Project Healing Waters-- Serving and Growing

By Douglas Dear


   In only five years Project Healing Waters Fly Fishing Inc. (PHW) has grown from an informal gathering of wounded soldiers led by PHW founder Captain Ed Nicholson USN (Ret), meeting on the lawn of Walter Reed to practice casting for weeds, to an organization that is in over 95 VA Hospitals, Warrior Transition Units and military hospitals in 32 states, fishing for just about anything you can catch on a fly rod.  PHW is an innovative program that uses fly tying, fly fishing instruction and fly fishing outings as therapy to help injured service members heal their wounds, both mental and physical, and find solace through the fly rod and the outdoors.


Reasons for the programs rapid growth 

If you asked the soldiers that participate in the program you could hear comments like what this SGT at the Ft Belvoir Warrior Transition Unit said, “Project Healing Waters...has allowed find solitude, in a crowd,... to find that I CAN adapt, find new directions, find that my world did not end, with my injury, find myself again.” 

   Or you might hear an injured veteran say, “Project Healing Waters has helped me get out of the house and once again be part of something special. Fly fishing and fly tying has given me confidence of doing something I never thought I could do. It helps me put the pain aside and let go for the moment and have some excitement in life.”

   If you spoke with hospital staff you might hear a comment such as, “Project Healing Waters is an excellent program and we see results in our veterans, all positive” or something as simple as what a VA therapist in New York said, “The veterans LOVE the Project Healing Waters Program.”

    If you spoke with the many volunteers that make the PHW programs possible you might hear “Through PHW, I have met many folks that I consider friends, or better yet, family. Whether they are wounded warriors or the volunteers that I have met along the way, these men and women continue to hold a special place in my heart. For those close friendships, I cannot thank PHW enough. PHW really gives me the opportunity to give something, however so small, back to these true American heroes that have sacrificed so much for me and my family.”

   Or you might hear that helping these warriors fly fish, “is quite simply the most rewarding day I have ever spent on the water—and I never even cast my rod!”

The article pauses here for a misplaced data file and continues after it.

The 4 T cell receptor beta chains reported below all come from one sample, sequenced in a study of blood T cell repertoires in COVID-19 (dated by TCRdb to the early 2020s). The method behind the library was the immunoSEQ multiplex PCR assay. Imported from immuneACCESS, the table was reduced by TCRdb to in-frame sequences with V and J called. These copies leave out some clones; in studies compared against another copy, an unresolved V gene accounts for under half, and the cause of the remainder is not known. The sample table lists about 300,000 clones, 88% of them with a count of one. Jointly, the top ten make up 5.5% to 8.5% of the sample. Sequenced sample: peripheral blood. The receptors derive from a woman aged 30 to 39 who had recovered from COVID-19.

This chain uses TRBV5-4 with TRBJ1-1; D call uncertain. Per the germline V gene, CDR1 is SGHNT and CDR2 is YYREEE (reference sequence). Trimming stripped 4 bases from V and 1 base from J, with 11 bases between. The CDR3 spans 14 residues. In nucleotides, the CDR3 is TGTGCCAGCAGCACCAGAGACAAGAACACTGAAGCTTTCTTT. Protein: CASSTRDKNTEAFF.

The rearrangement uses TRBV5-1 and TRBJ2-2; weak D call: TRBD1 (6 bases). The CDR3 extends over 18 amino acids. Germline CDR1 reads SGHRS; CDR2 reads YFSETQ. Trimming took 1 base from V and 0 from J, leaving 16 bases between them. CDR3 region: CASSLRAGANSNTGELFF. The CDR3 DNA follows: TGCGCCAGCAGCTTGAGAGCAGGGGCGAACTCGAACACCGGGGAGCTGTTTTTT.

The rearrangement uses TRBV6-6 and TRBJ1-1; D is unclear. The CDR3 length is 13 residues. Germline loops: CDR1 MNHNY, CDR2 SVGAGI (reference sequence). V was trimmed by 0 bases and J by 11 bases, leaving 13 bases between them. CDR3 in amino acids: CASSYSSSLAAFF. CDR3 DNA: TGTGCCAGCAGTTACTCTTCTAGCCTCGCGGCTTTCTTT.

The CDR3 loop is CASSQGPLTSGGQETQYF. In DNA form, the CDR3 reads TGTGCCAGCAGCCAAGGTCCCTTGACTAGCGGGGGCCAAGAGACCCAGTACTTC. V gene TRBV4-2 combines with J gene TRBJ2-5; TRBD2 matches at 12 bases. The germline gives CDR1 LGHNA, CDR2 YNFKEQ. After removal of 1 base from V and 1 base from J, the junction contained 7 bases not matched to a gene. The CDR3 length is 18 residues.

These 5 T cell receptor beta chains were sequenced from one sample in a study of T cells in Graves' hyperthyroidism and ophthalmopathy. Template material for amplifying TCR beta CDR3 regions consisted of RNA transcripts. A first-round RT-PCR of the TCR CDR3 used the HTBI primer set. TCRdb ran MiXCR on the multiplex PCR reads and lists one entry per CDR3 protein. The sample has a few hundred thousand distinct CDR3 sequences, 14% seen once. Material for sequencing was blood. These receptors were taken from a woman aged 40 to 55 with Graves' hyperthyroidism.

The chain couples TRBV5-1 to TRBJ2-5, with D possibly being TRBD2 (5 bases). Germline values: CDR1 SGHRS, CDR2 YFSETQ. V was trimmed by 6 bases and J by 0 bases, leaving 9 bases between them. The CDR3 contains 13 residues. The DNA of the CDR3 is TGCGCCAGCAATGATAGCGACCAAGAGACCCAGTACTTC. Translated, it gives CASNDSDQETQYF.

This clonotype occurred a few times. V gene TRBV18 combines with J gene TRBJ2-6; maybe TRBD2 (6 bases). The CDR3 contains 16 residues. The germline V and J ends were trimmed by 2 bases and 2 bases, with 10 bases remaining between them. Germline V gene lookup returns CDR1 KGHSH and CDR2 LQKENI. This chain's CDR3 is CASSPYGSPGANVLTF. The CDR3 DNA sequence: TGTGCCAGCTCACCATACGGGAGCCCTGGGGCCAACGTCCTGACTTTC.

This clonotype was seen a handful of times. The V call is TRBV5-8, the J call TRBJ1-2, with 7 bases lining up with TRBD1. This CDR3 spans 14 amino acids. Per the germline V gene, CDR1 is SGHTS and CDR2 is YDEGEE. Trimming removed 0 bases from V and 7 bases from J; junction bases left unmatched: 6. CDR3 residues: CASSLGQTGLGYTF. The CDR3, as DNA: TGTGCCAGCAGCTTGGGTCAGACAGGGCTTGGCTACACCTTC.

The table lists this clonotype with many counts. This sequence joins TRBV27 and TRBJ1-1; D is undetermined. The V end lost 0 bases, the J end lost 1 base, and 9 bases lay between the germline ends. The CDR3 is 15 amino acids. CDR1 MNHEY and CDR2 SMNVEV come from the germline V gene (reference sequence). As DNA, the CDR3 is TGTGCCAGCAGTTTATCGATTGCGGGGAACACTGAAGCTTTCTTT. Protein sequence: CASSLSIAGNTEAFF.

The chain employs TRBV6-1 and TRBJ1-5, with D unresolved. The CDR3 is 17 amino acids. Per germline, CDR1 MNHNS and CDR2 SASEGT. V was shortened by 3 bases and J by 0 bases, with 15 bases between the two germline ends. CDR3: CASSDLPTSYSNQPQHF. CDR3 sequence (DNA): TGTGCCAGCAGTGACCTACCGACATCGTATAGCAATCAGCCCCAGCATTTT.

How has such dramatic growth been possible? At the heart of the dramatic growth of PHW is the way the program is structured. Rather than trying to start its own chapters or clubs around the country PHW has created a program that is similar to a franchise agreement that allows existing Federation of Fly Fishers Clubs, Trout Unlimited Chapters and independent fly fishing clubs start a program in their own community. Through the PHW Memorandum of Agreement or MOA and close interaction with PHW national staff and volunteers, a club is given the full blueprint of how to start and run a local program. 

   The MOA spells out everything from Insurance needs and program requirements to how a club can raise money locally for PHW.  And once a club signs on, National PHW provides equipment as well as regional and national outings that allow participants at the various programs, around the country, to come together and fly fish. National events held last year included: floating the Smith River in Montana, Fishing the Rapid River in Maine, The 2-Fly Tournament in Virginia, a trip for trophy trout and salmon in Alaska and Floating the Green River in Utah.

    “Without the franchise structure it is highly unlikely the program could have grown anything like as fast as it has” noted Ed Felker, a PHW Supporter and original Board of Trustees member. Felker, a graphic artist who is also created the powerful PHW logo, is constantly amazed at the number of programs and participants that are now part of the PHW family. 

   “Last year we logged over 40,000 hours of volunteer time associated with Project Healing Waters with over 500 volunteers helping 750 injured service members and Veterans throughout the country.” 

   Typical programs meet weekly or bi-weekly teaching casting skills and fly tying. “From the beginning we have been about regularly scheduled instruction— we are not a onetime glory trip organization” notes Felker.  And it is this constant instruction and event programs that have made PHW a favorite within the VA and Military Hospital System.  PHW is there week in and week out.